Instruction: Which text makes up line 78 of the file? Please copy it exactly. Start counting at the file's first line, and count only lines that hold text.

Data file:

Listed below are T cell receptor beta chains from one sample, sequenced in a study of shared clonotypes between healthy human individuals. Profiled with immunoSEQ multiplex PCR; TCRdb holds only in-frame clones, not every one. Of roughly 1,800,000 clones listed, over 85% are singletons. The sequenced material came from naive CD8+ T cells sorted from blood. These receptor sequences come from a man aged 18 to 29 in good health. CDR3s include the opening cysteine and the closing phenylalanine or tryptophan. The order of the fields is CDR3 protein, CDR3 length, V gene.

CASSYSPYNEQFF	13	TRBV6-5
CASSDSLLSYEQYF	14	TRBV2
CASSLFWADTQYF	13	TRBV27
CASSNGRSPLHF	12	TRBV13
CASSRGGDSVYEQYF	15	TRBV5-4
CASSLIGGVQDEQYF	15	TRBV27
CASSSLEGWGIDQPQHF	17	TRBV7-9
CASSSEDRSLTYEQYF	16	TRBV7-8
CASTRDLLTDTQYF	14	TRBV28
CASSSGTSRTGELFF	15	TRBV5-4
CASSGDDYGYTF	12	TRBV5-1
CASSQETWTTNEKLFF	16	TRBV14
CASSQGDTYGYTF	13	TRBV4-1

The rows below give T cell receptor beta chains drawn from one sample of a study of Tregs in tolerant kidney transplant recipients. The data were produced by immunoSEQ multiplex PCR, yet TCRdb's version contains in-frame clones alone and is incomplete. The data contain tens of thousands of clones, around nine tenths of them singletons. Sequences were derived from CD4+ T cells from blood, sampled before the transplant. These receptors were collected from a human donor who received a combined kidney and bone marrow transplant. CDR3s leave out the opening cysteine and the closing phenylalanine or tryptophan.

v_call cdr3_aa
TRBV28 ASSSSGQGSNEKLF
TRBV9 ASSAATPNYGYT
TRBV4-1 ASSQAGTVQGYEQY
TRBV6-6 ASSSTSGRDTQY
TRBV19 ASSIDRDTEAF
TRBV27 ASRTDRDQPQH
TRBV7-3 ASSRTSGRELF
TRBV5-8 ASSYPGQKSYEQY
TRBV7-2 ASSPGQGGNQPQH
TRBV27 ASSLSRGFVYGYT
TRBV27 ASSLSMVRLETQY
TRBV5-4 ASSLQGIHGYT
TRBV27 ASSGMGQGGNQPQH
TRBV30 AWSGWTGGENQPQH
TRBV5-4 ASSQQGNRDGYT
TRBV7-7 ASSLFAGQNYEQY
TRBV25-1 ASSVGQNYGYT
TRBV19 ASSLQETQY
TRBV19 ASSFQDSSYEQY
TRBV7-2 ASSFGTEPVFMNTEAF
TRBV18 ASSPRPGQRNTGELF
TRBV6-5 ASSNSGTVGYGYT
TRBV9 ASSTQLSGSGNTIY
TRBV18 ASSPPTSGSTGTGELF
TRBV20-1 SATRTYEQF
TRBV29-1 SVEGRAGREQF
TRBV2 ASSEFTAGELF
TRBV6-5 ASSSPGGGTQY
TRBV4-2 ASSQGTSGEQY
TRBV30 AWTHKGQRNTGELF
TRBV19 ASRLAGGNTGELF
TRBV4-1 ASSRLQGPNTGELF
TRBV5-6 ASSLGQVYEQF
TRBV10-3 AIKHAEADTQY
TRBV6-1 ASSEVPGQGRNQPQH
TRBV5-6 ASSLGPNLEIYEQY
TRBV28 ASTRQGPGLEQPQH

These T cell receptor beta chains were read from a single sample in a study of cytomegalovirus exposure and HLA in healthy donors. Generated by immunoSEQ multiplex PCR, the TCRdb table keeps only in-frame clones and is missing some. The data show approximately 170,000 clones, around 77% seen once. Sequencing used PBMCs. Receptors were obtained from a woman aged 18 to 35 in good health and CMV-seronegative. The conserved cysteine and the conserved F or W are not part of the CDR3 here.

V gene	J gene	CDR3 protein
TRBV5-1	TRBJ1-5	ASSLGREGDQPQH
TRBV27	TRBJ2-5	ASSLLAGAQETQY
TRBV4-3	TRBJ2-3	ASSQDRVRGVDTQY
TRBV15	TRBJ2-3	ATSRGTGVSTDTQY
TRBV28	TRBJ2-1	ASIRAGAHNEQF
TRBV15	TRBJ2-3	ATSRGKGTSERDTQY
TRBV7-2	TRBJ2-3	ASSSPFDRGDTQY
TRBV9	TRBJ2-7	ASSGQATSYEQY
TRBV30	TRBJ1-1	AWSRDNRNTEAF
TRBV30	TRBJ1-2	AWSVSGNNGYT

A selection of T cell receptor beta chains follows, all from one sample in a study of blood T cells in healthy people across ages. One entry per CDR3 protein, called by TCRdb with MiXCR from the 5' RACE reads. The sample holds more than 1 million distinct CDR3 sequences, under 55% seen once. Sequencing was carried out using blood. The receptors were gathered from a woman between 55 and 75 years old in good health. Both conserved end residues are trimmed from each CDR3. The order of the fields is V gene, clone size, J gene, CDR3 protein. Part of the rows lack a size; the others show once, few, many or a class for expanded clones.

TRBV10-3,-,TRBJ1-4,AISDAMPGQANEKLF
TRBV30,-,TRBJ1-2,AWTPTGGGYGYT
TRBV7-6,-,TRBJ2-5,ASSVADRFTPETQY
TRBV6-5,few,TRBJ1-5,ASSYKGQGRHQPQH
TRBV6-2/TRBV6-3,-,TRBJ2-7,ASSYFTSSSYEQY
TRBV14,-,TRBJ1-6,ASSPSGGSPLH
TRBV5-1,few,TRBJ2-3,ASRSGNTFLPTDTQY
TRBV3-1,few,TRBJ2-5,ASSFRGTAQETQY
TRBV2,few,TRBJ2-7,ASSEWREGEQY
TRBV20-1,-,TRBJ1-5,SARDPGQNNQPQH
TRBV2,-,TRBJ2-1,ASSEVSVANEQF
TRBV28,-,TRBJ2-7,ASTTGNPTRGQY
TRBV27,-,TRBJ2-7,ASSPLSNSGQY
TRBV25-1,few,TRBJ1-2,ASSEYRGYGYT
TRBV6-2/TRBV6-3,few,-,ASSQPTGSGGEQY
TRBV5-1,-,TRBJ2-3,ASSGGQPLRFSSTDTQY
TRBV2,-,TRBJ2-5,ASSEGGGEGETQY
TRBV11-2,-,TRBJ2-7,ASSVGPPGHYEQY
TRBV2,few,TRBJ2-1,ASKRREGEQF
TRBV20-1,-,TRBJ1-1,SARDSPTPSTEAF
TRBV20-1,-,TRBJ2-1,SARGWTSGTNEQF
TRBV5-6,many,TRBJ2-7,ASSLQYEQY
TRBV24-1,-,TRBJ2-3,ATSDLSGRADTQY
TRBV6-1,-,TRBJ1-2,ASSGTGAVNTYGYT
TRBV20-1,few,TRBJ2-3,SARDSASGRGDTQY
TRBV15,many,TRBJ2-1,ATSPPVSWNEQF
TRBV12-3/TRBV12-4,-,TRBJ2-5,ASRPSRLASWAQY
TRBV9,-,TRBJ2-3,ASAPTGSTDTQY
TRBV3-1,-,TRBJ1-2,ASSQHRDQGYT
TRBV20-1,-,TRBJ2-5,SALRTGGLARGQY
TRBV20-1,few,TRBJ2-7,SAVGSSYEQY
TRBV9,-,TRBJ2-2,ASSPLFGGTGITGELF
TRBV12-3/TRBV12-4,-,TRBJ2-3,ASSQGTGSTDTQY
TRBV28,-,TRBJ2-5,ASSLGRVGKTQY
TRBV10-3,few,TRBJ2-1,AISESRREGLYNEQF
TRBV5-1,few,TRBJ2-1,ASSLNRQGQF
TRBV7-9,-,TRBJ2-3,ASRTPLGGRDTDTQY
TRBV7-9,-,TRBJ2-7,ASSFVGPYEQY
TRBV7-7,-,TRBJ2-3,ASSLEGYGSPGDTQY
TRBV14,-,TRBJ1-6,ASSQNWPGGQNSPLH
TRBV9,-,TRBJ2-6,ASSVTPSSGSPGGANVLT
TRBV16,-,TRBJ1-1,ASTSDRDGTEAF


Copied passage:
TRBV28,-,TRBJ2-7,ASTTGNPTRGQY